UNITED NATIONS: Jan 6 (South News) - US and British strikes last month flattened an agricultural school, damaged at least a dozen other schools and hospitals and knocked out water supplies for 300,000 people in Baghdad, according to a preliminary report by UN agencies issued Wednesday.
The survey by UNICEF, the UN Children's Fund, and the World Food Program (WFP) concentrated mainly on health and educational facilities affected by U.S. and British air strikes against Iraq three weeks ago.
It was the first such report from UN officials on the ground in Iraq. The WFP said a missile destroyed a large storehouse filled with 2,600 tons of rice in Tikrit, President Saddam Hussein's home town, 100 miles (160 km) north of Baghdad, the capital.
In Baghdad, UNICEF said there was broken glass, doors and other damage at a maternity hospital, a teaching hospital and an out-patients clinic in Saddam Medical City.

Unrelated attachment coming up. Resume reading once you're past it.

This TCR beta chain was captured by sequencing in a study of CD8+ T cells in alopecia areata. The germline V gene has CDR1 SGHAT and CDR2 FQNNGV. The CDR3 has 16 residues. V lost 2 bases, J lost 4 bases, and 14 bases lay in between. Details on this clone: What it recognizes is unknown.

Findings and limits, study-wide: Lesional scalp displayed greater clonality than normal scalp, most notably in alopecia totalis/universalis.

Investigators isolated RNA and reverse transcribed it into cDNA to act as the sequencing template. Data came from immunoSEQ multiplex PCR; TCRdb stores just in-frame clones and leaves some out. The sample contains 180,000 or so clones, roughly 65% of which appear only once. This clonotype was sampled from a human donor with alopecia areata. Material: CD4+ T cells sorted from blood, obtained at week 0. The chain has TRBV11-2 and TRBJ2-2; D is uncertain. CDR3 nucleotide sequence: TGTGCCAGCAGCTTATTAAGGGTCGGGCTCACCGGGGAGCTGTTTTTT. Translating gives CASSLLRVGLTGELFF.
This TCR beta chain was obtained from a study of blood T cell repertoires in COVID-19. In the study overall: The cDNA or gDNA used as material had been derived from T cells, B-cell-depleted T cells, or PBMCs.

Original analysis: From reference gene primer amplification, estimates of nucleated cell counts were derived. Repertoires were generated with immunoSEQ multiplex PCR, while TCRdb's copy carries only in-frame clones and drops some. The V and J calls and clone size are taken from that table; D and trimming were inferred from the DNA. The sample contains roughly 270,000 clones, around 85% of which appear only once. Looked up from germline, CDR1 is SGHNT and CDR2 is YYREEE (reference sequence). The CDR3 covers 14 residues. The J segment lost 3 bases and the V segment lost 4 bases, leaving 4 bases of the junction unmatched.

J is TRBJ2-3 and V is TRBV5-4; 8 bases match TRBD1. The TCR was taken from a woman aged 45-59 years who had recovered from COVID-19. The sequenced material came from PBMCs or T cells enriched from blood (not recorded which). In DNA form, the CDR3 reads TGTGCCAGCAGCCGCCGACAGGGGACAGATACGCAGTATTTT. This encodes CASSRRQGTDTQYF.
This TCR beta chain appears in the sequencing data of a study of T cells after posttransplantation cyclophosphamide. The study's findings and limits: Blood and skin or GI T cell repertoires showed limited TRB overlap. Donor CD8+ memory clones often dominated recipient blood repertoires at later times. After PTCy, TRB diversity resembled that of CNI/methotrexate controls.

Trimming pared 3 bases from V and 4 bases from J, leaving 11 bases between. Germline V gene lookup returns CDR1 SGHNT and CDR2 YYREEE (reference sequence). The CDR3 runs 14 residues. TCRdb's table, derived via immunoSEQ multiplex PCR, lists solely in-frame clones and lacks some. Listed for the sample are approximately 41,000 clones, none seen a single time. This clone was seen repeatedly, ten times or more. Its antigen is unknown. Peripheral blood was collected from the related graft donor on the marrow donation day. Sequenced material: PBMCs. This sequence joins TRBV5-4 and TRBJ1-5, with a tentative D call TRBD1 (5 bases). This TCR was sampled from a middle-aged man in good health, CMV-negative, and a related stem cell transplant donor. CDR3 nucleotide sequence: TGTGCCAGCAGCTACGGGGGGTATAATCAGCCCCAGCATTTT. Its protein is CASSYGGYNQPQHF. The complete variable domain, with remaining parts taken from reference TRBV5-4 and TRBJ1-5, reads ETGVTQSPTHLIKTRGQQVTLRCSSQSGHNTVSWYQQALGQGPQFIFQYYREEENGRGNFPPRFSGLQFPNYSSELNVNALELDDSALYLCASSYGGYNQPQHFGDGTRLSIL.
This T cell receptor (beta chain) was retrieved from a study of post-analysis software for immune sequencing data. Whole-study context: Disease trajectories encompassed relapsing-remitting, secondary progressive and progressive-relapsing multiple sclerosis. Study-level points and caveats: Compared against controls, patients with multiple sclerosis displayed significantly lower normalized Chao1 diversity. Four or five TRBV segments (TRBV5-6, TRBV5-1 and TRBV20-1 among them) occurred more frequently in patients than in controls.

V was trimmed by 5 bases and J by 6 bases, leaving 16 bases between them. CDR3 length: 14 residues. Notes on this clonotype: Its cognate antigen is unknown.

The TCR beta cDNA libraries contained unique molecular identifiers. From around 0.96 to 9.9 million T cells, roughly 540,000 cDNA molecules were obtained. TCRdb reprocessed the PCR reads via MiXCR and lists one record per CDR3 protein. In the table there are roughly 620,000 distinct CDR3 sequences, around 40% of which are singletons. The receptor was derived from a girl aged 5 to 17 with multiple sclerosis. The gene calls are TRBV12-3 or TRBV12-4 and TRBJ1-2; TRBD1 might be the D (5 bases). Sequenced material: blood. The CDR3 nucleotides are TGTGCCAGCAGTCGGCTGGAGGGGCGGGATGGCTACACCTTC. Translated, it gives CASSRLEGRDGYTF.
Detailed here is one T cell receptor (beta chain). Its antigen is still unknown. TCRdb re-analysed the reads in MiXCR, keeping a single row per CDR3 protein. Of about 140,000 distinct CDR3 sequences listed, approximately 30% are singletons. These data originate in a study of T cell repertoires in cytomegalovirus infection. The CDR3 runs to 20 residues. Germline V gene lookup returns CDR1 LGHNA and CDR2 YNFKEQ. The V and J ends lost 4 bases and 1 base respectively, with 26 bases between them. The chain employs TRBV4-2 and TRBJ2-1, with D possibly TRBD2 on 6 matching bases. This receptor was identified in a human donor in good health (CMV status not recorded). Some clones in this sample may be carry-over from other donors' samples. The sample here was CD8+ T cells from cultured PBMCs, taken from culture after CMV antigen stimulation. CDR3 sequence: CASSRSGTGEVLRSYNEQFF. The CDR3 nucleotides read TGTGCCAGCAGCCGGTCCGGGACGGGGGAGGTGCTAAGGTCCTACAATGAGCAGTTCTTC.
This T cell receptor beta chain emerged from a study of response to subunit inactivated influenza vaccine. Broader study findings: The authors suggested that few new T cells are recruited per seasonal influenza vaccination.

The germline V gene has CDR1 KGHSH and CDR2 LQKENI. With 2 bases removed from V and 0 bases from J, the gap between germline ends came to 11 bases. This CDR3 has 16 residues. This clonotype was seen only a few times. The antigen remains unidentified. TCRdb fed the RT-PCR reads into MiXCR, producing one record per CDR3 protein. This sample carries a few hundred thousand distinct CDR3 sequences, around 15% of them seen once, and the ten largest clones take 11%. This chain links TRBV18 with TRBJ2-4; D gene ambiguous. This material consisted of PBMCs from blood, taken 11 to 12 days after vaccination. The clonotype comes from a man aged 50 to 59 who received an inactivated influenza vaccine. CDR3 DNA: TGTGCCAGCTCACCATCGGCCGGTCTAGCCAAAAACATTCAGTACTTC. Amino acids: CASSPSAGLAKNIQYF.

Parts of the Health Ministry were also damaged, including windows, walls, doors and electrical wiring and the Ministry of Labor and Social Affairs received a direct hit with two guards seriously injured, the report said.
One of the main water systems in Baghdad's Karrada suburb was hit by a cruise missile, cutting off supplies to about 300,000 people. UNICEF has asked the UN Security Council's sanctions committee to approve water treatment materials immediately, saying the city was faces a shortage of clean water.
In Basra, UNICEF reported 10 schools suffered damage, including to windows,
doors and electrical wiring. And in Kirkuk in the Kurdish north a secondary
agricultural school sustained a direct hit, the